The record expungement process exists to help individuals overcome their past mistakes.
If you are having concerns and/or difficulties with being hired for a job due to a criminal record, but it has been expunged, we are here to provide insight and hopefully some consolation.
Having a criminal record can be debilitating and detrimental to someone’s life and the ability to move forward from the past and can cause extreme challenges in many ways. For individuals who are in this predicament and have the financial means (and perhaps the legal advice), they may decide to take the route of expunging their criminal record. The purpose of expunging one’s criminal record is to erase the record, so that it will not hinder one’s future and the potential to be accepted for employment, which is indeed essential for our survival and to be a functioning member of society. Once your criminal record is sealed in the court of law, the court has decided that you do not have to be bound by the mistakes in your past, and that you have the freedom to pursue employment and to be accepted as someone who can be trusted in the eyes of the law.
You can even state to an employer that you do not have a criminal record if it has been expunged, and if you are job searching and your record has been expunged, you can check “no” to questions asking for a record of criminal history, and you would still be within your rights.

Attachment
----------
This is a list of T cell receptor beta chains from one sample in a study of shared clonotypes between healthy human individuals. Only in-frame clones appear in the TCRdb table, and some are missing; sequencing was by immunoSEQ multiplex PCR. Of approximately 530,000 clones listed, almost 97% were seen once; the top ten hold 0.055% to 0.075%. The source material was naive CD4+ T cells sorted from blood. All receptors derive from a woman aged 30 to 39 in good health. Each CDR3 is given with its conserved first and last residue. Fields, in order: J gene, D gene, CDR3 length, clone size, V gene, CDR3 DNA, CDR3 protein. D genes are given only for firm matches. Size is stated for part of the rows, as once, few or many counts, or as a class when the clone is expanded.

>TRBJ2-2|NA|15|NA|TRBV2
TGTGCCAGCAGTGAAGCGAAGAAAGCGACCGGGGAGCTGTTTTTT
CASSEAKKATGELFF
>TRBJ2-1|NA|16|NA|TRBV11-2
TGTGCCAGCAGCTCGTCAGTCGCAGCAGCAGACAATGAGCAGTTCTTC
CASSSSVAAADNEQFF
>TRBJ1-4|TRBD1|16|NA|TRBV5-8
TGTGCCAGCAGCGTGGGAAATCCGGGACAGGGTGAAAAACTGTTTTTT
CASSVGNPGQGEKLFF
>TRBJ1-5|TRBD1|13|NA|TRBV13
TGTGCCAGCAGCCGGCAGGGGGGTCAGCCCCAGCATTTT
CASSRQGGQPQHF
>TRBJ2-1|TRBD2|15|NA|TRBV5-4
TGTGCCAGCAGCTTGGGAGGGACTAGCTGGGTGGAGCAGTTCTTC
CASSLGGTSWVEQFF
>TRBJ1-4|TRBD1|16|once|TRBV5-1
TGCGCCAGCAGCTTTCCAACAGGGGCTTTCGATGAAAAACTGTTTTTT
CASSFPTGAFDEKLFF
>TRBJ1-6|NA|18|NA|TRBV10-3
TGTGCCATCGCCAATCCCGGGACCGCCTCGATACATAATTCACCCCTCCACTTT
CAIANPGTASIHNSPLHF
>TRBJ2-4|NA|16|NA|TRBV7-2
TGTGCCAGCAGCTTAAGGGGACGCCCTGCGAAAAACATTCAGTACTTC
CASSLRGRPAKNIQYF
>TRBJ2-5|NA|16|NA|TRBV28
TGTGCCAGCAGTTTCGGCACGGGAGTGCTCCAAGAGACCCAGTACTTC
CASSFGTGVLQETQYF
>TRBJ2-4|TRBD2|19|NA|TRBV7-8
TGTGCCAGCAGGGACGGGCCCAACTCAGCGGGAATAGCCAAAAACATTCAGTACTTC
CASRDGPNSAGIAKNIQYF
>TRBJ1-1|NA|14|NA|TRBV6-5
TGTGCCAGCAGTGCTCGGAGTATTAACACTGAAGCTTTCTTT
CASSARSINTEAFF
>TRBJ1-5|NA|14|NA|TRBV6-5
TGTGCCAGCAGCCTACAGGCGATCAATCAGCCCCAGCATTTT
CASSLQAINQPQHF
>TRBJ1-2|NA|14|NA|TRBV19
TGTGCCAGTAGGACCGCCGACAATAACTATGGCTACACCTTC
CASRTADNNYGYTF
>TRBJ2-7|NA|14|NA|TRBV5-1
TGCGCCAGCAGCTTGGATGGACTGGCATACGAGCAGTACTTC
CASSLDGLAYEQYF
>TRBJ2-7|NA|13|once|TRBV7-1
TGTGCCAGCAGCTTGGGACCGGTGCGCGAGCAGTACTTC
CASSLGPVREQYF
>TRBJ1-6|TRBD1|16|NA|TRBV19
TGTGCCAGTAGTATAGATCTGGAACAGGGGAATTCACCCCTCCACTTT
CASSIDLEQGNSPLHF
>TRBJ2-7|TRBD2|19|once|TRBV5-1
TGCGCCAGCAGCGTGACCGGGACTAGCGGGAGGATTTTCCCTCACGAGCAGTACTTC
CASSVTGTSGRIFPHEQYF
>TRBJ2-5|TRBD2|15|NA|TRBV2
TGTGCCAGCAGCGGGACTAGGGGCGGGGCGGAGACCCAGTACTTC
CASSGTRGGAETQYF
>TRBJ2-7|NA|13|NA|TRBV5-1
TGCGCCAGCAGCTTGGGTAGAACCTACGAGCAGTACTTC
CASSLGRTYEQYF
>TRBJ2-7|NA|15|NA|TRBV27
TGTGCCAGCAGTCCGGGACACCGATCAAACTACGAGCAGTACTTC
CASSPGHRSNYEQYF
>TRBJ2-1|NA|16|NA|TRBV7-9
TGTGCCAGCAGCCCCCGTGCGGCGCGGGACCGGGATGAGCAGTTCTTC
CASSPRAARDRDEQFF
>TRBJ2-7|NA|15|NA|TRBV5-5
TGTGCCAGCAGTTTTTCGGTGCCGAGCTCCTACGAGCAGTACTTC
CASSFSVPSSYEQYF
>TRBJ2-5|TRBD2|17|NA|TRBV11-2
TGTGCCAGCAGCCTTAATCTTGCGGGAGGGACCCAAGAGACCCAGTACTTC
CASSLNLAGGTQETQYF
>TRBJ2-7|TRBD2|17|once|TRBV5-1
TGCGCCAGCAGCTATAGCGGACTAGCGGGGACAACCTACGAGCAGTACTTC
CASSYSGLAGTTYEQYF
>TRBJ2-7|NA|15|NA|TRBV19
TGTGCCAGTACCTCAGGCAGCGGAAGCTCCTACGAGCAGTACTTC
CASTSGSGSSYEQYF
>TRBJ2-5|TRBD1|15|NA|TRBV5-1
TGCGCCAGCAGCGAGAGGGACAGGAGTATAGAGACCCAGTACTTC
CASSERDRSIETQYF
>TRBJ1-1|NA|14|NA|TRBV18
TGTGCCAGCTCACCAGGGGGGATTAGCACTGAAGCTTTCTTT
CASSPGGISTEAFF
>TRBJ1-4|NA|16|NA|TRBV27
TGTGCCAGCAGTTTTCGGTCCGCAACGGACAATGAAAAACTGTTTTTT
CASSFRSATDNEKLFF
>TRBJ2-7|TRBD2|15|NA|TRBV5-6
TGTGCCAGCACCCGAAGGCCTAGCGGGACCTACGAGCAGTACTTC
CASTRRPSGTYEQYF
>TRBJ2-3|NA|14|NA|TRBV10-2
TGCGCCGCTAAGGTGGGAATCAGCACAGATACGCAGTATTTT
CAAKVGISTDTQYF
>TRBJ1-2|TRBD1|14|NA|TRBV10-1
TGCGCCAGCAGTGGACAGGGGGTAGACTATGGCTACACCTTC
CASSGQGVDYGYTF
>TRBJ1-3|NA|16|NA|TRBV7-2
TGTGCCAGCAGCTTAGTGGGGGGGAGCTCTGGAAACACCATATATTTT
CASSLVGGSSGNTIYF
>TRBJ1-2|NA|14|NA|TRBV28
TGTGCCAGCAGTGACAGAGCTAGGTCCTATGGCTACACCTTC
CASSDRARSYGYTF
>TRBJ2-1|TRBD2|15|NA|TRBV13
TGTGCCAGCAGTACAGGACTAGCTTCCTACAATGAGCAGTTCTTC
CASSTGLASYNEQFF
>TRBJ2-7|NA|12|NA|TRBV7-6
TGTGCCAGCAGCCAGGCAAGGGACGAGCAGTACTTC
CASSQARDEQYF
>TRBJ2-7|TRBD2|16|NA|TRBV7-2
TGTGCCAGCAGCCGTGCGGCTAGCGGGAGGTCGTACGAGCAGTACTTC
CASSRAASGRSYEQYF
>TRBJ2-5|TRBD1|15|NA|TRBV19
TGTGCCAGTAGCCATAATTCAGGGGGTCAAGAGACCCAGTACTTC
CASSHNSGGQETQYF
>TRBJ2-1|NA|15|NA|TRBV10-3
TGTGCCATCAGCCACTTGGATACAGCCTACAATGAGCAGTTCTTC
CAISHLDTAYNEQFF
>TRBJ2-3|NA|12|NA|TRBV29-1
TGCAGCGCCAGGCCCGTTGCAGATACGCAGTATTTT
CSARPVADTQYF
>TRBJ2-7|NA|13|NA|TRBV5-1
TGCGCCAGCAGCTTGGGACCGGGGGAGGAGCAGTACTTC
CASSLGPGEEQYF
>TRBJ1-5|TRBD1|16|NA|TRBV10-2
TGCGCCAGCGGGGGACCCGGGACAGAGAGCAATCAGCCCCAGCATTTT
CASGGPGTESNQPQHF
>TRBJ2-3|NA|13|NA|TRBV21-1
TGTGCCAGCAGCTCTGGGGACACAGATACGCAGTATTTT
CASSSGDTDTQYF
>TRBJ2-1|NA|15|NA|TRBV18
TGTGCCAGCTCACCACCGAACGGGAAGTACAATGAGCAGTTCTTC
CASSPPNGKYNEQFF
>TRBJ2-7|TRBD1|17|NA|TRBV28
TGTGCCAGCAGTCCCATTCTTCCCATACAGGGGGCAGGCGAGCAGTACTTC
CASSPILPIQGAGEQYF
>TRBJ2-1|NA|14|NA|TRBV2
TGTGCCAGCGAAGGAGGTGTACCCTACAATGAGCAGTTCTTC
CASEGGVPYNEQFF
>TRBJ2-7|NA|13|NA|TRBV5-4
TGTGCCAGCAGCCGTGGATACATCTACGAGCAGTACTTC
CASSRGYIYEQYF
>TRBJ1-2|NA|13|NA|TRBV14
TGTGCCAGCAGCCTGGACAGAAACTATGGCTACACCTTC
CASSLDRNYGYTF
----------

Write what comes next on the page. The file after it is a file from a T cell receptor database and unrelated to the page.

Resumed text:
Employers, however, also need to verify that they can trust who they hire, and in unfortunate cases, this can hold back someone who is only trying to move forward in their life. Employers will therefore pay third party background check companies to thoroughly review and investigate a client’s past criminal record through a database. Unfortunately, sometimes these companies will indeed find evidence of a potential employee’s criminal history that has been expunged. This could be for several reasons but is mainly due to negligence. In this case, the applicant suffers unnecessary harm and could even be denied the position they would have otherwise been hired for which of course can lead to destructive consequences and can severely damage one's mental health as a result. In cases such as these, the consumer has the right to dispute with the background check company by providing documented proof of the expungement information. These can be found at the courthouse for which the expungement occurred. The background check company will then legally be allowed a total of 30 days to respond to the dispute, and to correct their records. If they don’t, you might need to dispute these records. You should contact an attorney and obtain legal advice.
A lawsuit might be the most efficient way of ensuring that your background check has been cleared of criminal history that it should not contain, and you may be entitled to financial compensation for all the damages that this has caused.